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Exhibit showcases diverse Filipino American history

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UW students Diana Jorda and Angeline Candido welcome people at Suzzallo Expresso to the opening night of “All the Conspirators,” a photographic exhibit about the history of Filipino Americans at the UW and in Seattle.

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UW freshman Michael Peralta and alumnus Jeff Rice view “All the Conspirators,” an exhibit at Suzzallo Espresso.

Students working on the UW Philippine American Dialogue & Discourse (PADD) history project invite students, faculty and staff to come to their exhibit on the history and social progress of the multifaceted Filipino American student groups and organizations within the UW and Seattle community.

The exhibit “All the Conspirators,” named after a novel by Filipino American author Carlos Bulosan, opened yesterday in Suzzallo Espresso in the Suzzallo Library.

“We’re trying to draw awareness to Filipino American history,” said Diana Jorda, a UW PADD history project leader. “We attempt to show different perspectives and sides within the [local] Filipino American community. It creates perspective for those in the community who may not be fully informed about the many diverse groups that make up the Seattle area.”

Project leader Angeline Candido said the exhibit serves to help remember Filipino American history, which is often forgotten or suppressed in mainstream American history classes.

“I think that, being Filipino American, we have the unique position of revitalizing our history and sort of un-suppressing what has gone on,” Candido said. “I’m hoping that people will come away being educated in Filipino American history.”

Candido grew up knowing little about Filipino American history, aside from reading a paragraph or two on the Philippine-American War.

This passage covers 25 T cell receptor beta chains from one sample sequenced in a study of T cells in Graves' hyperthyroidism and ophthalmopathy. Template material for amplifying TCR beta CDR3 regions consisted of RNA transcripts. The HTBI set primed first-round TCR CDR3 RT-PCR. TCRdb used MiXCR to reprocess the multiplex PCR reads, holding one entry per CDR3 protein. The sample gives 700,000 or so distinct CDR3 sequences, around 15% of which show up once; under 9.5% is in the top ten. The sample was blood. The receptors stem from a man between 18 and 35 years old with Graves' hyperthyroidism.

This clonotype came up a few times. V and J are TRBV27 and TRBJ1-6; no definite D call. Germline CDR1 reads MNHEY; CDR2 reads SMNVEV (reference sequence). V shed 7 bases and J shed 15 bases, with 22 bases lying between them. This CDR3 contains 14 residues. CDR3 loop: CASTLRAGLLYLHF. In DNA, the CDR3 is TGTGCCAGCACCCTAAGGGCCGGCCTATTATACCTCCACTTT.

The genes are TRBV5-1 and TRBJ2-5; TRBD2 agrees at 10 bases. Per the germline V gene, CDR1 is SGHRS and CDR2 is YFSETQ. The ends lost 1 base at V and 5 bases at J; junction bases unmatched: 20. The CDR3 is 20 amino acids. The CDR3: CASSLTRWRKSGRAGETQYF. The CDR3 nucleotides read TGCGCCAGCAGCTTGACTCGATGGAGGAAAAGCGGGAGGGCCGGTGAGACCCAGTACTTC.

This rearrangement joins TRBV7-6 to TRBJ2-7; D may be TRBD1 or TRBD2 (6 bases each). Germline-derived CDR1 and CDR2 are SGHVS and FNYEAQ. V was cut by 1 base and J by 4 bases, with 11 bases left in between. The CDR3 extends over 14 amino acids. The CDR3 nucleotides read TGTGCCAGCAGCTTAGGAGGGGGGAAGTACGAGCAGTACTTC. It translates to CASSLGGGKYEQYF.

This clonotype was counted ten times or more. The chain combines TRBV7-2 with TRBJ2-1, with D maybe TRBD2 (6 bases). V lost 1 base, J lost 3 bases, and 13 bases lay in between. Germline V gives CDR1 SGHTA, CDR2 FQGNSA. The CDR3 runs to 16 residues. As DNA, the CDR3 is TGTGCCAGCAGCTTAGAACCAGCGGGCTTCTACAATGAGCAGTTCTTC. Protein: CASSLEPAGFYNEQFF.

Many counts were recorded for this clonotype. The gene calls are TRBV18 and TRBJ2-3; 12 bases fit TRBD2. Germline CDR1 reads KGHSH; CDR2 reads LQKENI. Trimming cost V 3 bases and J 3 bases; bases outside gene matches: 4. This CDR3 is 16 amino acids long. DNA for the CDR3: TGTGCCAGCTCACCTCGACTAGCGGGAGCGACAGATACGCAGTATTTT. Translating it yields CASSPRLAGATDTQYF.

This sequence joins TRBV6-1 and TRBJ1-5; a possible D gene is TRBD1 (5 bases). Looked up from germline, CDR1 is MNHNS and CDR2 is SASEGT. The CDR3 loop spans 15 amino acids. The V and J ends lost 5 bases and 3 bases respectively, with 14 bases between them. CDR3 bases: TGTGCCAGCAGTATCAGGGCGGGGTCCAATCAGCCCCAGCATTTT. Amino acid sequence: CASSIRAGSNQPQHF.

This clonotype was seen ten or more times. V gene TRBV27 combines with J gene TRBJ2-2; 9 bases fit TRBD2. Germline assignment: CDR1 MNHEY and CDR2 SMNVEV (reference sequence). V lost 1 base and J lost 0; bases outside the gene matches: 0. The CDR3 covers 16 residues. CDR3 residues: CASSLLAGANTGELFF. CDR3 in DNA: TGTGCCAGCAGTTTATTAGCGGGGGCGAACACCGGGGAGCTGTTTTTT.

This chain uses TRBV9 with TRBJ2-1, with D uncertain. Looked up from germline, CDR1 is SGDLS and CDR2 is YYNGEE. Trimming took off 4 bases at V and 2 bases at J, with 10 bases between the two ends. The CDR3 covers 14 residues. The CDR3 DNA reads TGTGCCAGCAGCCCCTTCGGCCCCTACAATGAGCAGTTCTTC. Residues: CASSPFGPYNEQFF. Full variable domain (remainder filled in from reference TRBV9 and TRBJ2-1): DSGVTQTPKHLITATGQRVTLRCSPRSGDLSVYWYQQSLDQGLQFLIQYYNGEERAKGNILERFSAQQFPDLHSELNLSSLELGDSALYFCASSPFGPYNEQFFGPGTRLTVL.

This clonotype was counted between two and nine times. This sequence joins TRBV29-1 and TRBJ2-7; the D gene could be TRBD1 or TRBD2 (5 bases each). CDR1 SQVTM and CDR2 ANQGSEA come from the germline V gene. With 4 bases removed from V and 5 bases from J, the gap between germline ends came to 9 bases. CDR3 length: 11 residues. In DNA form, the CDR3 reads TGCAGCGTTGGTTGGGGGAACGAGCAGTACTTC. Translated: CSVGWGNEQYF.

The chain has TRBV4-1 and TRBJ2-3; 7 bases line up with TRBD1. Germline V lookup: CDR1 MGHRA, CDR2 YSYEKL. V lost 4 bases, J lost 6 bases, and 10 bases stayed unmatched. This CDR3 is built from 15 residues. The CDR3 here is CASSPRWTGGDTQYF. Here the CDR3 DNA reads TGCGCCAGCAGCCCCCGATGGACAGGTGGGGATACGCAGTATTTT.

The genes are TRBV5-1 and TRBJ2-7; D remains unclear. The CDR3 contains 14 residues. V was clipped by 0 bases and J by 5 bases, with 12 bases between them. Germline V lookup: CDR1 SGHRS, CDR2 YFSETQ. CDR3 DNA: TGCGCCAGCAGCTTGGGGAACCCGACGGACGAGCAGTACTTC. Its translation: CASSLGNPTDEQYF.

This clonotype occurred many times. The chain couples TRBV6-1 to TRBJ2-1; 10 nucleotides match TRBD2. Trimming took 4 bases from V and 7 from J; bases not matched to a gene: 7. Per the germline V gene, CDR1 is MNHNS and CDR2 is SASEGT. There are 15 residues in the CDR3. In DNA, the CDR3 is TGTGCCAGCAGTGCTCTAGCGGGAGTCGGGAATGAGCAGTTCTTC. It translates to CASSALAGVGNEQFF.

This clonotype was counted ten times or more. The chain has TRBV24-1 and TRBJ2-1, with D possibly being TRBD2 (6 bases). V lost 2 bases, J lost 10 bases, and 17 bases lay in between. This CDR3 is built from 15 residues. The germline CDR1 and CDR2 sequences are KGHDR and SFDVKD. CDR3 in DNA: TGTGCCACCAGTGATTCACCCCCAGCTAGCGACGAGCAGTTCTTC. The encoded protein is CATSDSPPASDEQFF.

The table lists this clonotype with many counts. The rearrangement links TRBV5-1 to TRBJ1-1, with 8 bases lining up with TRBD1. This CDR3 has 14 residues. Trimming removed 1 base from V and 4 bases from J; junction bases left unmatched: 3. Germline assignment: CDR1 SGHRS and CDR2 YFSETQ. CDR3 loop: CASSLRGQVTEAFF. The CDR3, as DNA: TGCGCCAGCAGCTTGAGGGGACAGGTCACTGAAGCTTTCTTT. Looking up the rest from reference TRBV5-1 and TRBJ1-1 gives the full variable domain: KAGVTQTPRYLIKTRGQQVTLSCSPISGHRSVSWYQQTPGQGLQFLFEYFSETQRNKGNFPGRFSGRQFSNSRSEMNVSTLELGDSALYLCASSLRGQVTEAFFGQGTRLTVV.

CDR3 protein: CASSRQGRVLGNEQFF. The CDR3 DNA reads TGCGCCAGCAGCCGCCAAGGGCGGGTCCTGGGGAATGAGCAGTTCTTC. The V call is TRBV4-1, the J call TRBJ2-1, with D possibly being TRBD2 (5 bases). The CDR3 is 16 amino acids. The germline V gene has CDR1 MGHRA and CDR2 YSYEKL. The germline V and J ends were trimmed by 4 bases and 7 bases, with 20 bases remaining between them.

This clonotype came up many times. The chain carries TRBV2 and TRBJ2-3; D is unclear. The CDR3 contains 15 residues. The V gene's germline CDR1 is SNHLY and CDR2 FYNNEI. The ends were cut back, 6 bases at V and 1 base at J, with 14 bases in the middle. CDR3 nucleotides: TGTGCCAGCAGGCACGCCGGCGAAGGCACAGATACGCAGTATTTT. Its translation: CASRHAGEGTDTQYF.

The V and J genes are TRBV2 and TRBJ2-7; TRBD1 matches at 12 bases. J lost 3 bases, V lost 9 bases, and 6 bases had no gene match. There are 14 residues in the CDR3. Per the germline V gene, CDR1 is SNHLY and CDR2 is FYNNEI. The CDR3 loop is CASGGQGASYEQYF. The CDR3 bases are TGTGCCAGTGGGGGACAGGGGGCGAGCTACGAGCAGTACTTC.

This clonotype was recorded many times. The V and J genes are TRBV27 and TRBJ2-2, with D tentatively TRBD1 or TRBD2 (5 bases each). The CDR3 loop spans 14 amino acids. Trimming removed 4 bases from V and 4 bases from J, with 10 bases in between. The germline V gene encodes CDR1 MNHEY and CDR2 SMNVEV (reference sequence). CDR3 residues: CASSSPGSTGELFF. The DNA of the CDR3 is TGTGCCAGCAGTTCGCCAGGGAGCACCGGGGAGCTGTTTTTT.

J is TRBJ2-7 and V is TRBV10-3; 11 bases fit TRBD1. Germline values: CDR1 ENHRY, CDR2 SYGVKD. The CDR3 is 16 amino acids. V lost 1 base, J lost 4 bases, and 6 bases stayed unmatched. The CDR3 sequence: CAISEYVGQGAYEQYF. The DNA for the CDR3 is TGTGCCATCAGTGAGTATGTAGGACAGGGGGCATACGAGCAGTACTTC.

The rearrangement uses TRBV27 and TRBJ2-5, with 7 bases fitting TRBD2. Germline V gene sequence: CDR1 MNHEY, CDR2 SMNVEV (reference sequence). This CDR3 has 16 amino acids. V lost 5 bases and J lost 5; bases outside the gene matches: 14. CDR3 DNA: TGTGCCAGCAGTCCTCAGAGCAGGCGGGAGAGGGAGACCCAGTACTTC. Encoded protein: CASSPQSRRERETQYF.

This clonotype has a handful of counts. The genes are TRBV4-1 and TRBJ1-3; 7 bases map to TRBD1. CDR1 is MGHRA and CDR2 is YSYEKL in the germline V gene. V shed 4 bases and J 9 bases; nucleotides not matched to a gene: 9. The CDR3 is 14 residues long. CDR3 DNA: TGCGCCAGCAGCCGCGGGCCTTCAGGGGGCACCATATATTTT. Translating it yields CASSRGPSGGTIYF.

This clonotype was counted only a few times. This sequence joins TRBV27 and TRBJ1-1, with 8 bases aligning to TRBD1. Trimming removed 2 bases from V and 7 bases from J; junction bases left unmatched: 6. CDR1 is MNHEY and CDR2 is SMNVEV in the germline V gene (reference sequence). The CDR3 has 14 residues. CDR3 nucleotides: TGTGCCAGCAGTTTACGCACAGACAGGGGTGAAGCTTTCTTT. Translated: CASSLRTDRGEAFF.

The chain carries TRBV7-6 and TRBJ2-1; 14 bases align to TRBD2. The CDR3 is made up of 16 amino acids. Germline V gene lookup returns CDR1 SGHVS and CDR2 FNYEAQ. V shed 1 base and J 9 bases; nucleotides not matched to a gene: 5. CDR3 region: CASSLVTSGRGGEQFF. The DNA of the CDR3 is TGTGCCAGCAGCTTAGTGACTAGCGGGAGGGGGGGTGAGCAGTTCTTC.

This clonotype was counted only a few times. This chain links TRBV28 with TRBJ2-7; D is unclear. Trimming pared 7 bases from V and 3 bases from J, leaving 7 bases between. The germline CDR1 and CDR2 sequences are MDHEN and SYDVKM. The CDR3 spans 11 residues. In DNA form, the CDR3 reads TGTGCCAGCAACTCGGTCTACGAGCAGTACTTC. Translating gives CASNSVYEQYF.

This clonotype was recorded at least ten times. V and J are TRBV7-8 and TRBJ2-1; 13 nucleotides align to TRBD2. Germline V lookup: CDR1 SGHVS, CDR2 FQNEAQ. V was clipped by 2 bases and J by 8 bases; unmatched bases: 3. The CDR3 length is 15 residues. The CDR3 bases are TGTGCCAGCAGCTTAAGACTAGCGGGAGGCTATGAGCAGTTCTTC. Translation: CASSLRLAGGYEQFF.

“I hope this educates more people because I think that there is a gap in what people are being taught about the Philippines,” she said.

The exhibit explores the history of Filipino immigration — beginning in the early 1900s with the Alaska-Yukon-Pacific Exposition, when Igorot natives were displayed as savages at the UW campus to justify colonization in the Philippines — and the history of the pensionados, a group of government-sponsored Filipino students and other self-sponsored students who studied at the UW.

The exhibit also showcases local Filipino American labor unions and organizations, such as the Katipunan ng mga Demokratikong Pilipino, or KDP, the Filipino American National Historical Society and the Filipino Community Center.

Although the exhibit focuses on Filipino Americans, Jorda said she hopes the exhibit inspires an open interconnection with other minority communities.

“A large history of Filipino Americans has been the interrelations with other cultural groups like the Latin Americans and the African-Americans, just all the minorities within the UW and Seattle area,” Jorda said. “We’re hoping to benefit the whole community, just to inspire people to maybe put up their own exhibits about their histories. We can all just benefit from putting it out there.”

[Reach reporter Sara Bruestle at news@thedaily.washington.edu.]

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